NLI did nothing to “earn” this extra wealth. Remember, they were paid big time to manage the IPO and value the company. This extra wealth is money they looted by manipulating the process. How many companies with good ideas and products would have survived if they had more of the they should have had in order to get their product or service offering up and running? How many jobs would that have been? How much has lost by these companies not surviving because NLI pilfered from them?

I am glad NLI and real-world banks like them are going or gone. Fuck them. They are not needed anymore. Maybe in the old days, there was no other way to do IPOs. That is no longer true.

The right way to do IPOs is through an Open Auction [1] after a set time period by which firms and individuals can use their individuals skills to determine an appropriate share price. Using this Wisdom-of-the-Crowds approach a good share price can be derived and the IPO can do what it is meant to do: raise cash for the company by selling a percentage of the company at a fair price.

[1] http://www.wrhambrecht.com/ind/auctions/openipo/index.html

Protectionism Rising?

I am troubled by the by the anti-free trade signals being made by USGOV toward Mexico as documented by TDAXP.

I think the default view of many Americans (maybe all humans) is that of protectionism. I think our brains evolved in a zero-sum economic world, and while we are still evolving this is still la hard concept to shake.

I think this is demonstrated by the rising interest in so-called local currencies which I think is just another expression of a default protectionist PoV.

Entrepanuerial Solutions to the Bailout (On the Baliout aka The Great Looting)

How about new banks?

Let Wal-Mart get into banking like they hinted at a few years ago. I could give a fuck if current bankers and their lackeys in congress are opposes. Wal-Mart would have a customer focus and would optimize.

Hey, I’d even let the US Postal Service get back into banking. Let them open a US Postal Service Credit Union and use post officers as branches.

If Congress want to feel like they are doing something, let them set up a expedited process for issuing federal banking charters.

Close down the insolvent banks.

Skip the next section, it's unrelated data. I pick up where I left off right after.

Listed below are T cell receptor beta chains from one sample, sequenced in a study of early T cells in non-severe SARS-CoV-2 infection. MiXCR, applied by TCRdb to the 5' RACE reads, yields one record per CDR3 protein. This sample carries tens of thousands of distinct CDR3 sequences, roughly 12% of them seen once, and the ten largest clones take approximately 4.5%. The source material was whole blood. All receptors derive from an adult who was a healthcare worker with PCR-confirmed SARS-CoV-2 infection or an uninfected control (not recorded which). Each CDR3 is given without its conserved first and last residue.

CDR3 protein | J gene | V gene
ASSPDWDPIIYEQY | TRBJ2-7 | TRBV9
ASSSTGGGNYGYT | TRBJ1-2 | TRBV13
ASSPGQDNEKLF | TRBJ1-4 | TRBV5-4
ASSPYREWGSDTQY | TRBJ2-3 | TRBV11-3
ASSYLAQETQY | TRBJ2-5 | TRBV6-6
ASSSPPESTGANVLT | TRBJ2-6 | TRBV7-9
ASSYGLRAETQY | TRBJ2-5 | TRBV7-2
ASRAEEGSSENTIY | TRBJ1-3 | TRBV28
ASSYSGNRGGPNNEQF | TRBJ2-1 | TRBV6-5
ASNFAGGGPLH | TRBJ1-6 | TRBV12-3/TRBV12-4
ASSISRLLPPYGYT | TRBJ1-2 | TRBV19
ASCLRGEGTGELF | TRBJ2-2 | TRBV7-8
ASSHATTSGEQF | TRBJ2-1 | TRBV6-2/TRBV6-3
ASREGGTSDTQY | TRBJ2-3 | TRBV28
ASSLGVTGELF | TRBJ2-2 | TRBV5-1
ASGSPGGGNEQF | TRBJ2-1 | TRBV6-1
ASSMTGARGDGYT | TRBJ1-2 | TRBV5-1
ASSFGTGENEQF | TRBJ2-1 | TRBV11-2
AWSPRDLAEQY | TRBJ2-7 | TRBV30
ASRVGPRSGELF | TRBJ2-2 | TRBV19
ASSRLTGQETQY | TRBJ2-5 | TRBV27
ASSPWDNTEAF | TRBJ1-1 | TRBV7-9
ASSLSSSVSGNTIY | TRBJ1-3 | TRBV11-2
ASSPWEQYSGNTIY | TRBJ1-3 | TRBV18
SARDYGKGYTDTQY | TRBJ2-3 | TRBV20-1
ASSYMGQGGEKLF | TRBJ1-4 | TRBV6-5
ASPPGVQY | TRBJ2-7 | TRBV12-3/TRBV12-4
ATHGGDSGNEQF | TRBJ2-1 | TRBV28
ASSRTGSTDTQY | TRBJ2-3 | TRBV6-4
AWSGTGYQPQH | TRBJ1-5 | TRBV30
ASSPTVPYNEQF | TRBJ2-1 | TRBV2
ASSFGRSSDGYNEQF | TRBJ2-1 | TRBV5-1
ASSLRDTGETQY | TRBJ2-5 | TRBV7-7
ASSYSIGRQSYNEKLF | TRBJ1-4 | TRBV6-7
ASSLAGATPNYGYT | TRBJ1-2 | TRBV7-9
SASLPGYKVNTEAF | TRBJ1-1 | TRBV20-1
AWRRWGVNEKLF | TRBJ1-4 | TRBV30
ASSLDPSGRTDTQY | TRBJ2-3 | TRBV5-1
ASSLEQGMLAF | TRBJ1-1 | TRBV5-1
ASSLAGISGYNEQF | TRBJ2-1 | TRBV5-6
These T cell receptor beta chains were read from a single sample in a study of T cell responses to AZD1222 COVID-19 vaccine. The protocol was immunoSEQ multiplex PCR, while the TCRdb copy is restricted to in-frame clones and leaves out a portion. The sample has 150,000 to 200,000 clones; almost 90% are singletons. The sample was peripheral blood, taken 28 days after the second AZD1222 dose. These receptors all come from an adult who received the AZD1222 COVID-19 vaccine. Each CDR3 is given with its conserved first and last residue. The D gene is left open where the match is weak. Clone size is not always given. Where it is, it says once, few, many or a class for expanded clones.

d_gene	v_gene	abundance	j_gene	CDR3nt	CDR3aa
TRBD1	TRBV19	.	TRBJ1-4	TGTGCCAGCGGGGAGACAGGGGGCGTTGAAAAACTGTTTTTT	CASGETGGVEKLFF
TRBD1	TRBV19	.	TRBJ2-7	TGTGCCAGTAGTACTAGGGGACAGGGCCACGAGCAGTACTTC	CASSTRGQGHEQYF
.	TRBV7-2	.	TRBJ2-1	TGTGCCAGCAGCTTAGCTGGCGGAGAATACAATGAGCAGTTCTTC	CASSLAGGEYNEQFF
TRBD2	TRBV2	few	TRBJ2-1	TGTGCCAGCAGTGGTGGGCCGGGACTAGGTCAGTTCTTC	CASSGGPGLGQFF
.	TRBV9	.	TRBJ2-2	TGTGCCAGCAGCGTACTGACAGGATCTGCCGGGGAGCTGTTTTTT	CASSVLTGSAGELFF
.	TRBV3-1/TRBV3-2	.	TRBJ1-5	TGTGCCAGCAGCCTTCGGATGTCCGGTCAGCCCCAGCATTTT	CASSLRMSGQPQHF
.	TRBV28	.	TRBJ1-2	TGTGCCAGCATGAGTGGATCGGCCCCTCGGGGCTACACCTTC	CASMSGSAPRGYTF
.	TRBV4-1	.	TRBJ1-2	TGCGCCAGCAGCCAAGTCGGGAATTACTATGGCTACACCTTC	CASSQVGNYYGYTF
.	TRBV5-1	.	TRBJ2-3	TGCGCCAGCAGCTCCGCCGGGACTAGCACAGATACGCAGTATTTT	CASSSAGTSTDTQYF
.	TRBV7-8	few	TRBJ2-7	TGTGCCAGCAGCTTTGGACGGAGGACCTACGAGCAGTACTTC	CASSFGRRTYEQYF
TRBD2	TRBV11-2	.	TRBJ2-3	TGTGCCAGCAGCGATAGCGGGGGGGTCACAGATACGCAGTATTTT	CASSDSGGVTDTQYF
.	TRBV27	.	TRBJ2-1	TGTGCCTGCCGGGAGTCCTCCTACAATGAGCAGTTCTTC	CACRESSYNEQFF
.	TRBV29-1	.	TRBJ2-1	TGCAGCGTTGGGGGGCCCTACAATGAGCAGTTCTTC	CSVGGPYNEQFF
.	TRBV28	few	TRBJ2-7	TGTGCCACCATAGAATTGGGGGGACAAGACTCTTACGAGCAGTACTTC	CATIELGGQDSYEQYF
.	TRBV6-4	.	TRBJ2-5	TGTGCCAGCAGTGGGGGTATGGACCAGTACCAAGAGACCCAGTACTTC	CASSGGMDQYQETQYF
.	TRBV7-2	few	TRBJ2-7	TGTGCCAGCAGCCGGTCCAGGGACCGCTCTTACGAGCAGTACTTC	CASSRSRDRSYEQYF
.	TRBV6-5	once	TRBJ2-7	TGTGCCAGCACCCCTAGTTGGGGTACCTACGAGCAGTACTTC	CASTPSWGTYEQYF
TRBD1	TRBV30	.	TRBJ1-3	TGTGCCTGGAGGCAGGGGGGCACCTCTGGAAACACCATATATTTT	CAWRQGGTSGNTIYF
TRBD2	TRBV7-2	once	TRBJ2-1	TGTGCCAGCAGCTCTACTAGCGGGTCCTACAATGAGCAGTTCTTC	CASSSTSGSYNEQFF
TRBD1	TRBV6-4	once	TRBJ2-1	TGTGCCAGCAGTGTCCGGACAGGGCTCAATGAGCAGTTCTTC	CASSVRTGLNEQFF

No more bailouts (aka taxpayer lootings).

We need new banks.

Out-of-the-Box thinking on Pension and Social Security reform

From that Instapundit guy:

But even much more modest progress–extending healthy middle age from 60 to, say, 80–would permit significant shifts in retirement ages and allow for a longevity dividend that could go a long way toward preventing the looming pension meltdown. Greater progress might make the problem go away entirely. So perhaps it would make sense to steer some of the federal money currently going to research on treating the diseases of old age–an approach that leads to older, but frailer, people who are a drain on public resources and whose quality of life is iffy–to research on slowing or reversing the damage that aging does, leading to healthier old people who can work (and pay taxes) longer, while feeling better and enjoying life more.

That sound pretty smart to me. We need to keep a future focus on policy ideas.

Listen to this: “Bad Bank” from This American Life…

here. It is not just from This American Life, but from the folks associated with Planet Money (and their Podcast).

Part of “On the Bailout”.

Anybody read anything from Bobbit recently on the “Market-State”?

I have not been able to find anything too recent (post financial meltdown) from him on the Market-State concept. I should dig up my state notes and post them. I wasn’t sold on the Market-State model and have some alternatives that are (or may be) evolving.

Washington Math Sucks: $30,000 (On the Bailout)

$275 Billion / 9 million = $30,000 (rounded down)